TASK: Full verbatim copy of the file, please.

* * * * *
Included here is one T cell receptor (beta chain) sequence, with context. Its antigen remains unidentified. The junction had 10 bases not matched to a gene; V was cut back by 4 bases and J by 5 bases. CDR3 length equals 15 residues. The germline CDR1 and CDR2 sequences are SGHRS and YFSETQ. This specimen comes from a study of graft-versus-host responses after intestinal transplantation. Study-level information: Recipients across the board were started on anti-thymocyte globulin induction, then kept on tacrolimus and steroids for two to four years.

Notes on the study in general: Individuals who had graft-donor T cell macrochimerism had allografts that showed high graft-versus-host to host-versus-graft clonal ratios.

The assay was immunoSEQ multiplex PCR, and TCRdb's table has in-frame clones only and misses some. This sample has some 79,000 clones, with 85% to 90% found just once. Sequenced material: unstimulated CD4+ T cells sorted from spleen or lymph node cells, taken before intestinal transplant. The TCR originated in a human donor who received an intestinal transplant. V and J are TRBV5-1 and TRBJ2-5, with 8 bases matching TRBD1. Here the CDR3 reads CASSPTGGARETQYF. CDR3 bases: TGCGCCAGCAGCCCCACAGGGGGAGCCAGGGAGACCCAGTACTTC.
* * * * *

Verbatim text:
Included here is one T cell receptor (beta chain) sequence, with context. Its antigen remains unidentified. The junction had 10 bases not matched to a gene; V was cut back by 4 bases and J by 5 bases. CDR3 length equals 15 residues. The germline CDR1 and CDR2 sequences are SGHRS and YFSETQ. This specimen comes from a study of graft-versus-host responses after intestinal transplantation. Study-level information: Recipients across the board were started on anti-thymocyte globulin induction, then kept on tacrolimus and steroids for two to four years.

Notes on the study in general: Individuals who had graft-donor T cell macrochimerism had allografts that showed high graft-versus-host to host-versus-graft clonal ratios.

The assay was immunoSEQ multiplex PCR, and TCRdb's table has in-frame clones only and misses some. This sample has some 79,000 clones, with 85% to 90% found just once. Sequenced material: unstimulated CD4+ T cells sorted from spleen or lymph node cells, taken before intestinal transplant. The TCR originated in a human donor who received an intestinal transplant. V and J are TRBV5-1 and TRBJ2-5, with 8 bases matching TRBD1. Here the CDR3 reads CASSPTGGARETQYF. CDR3 bases: TGCGCCAGCAGCCCCACAGGGGGAGCCAGGGAGACCCAGTACTTC.